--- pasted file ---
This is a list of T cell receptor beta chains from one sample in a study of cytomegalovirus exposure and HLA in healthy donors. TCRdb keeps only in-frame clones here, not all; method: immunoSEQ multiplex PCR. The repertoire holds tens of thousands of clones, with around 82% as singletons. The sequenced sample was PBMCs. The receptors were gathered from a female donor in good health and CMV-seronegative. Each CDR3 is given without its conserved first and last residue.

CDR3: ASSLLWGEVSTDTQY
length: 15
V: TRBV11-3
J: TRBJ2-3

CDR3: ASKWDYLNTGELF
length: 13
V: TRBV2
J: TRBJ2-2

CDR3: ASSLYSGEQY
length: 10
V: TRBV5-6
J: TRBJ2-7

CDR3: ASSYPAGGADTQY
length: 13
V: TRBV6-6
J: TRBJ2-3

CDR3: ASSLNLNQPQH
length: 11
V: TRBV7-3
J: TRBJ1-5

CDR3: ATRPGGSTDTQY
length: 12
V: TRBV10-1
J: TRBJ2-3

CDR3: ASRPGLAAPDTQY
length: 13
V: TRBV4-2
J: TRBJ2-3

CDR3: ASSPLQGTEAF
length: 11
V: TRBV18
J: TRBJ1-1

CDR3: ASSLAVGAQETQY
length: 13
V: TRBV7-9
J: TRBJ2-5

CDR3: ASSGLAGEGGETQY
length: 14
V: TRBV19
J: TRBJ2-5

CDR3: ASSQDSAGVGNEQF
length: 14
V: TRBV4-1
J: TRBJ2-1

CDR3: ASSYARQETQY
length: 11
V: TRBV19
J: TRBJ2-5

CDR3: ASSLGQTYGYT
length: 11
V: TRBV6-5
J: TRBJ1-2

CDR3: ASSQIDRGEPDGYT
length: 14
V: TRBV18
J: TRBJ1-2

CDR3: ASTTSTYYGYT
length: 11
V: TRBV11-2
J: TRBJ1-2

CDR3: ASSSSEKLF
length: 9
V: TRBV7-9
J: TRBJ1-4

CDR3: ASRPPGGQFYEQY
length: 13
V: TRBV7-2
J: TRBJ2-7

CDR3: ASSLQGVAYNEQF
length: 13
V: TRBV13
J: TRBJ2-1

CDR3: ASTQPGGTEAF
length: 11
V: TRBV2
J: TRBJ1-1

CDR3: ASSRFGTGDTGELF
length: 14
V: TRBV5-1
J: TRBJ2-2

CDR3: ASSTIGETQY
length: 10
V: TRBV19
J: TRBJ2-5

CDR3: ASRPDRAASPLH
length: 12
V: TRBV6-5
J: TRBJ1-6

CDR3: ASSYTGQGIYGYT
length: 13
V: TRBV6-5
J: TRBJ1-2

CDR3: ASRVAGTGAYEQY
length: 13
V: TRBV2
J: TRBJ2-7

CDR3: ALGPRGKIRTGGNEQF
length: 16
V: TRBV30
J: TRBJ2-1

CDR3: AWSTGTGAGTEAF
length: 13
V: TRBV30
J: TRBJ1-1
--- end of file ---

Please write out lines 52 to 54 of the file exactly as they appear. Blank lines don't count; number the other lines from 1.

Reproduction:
V: TRBV6-5
J: TRBJ1-2

CDR3: ASSQIDRGEPDGYT